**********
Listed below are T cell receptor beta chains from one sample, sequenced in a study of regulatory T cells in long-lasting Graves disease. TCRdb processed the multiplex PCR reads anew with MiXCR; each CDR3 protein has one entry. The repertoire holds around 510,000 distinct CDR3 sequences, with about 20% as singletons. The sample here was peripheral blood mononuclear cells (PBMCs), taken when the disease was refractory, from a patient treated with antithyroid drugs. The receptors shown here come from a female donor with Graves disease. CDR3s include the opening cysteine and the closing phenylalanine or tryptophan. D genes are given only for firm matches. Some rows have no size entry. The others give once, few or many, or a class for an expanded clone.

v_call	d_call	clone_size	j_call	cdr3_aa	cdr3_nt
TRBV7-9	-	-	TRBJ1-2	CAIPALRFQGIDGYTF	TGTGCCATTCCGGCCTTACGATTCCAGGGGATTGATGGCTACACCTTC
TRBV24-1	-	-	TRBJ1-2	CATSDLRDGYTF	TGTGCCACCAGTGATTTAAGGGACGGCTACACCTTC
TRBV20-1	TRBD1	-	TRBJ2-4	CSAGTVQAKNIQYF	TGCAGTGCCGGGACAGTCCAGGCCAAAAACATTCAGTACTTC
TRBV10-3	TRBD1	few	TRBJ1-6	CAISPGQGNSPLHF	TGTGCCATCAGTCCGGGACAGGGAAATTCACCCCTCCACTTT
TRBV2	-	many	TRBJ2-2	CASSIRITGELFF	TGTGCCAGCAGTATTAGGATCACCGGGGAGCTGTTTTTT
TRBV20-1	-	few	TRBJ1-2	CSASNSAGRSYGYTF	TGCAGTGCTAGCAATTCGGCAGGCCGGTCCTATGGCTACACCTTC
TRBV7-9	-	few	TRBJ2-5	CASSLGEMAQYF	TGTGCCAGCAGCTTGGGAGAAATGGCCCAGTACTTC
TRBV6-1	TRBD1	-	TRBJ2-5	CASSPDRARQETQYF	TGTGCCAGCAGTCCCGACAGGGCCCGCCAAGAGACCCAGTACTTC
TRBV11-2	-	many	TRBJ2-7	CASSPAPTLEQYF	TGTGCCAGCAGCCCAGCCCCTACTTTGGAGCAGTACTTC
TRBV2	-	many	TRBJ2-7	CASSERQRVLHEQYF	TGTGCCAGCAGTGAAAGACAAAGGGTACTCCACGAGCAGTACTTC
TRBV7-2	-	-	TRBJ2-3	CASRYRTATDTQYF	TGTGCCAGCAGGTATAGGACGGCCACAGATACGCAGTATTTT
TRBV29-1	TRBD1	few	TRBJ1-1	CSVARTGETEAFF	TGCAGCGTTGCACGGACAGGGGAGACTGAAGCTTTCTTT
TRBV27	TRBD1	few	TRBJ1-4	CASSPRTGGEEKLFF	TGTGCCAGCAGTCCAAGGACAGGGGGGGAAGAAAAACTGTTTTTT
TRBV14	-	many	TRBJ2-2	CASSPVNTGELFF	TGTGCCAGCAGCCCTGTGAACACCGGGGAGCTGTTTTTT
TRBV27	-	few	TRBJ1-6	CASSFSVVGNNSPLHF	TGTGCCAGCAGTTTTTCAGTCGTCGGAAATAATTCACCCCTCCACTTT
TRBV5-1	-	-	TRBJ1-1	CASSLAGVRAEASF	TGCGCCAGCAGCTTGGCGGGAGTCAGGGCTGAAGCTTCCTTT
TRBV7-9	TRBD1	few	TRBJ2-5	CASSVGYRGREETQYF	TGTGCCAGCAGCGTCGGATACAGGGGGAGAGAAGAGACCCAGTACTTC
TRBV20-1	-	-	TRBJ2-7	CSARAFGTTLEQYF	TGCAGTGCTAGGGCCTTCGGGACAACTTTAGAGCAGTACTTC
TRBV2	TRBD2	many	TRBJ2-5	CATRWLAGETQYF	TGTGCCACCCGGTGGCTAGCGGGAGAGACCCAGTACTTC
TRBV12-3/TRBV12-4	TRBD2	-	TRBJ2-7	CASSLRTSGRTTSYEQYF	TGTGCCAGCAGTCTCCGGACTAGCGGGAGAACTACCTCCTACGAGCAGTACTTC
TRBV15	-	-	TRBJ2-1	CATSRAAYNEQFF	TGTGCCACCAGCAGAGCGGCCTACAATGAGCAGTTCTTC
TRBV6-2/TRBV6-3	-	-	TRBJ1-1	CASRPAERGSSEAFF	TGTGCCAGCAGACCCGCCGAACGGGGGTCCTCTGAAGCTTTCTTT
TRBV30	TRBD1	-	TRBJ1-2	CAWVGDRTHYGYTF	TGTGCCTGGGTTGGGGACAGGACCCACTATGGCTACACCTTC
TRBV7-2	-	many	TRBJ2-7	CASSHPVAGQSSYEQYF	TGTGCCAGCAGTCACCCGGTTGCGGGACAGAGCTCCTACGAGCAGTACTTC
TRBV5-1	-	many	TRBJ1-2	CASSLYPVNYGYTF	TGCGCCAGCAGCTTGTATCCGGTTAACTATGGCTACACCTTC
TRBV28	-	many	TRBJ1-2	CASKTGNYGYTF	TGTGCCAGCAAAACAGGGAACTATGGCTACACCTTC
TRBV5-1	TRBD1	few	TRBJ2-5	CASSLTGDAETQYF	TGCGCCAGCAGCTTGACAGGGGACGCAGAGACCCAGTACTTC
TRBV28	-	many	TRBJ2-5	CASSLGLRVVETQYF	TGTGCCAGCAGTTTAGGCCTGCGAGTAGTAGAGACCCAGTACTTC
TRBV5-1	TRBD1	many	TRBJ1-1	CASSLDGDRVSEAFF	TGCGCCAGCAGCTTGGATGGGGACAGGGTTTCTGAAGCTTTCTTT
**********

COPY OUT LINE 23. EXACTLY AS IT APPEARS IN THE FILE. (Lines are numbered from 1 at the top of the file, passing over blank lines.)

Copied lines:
TRBV15	-	-	TRBJ2-1	CATSRAAYNEQFF	TGTGCCACCAGCAGAGCGGCCTACAATGAGCAGTTCTTC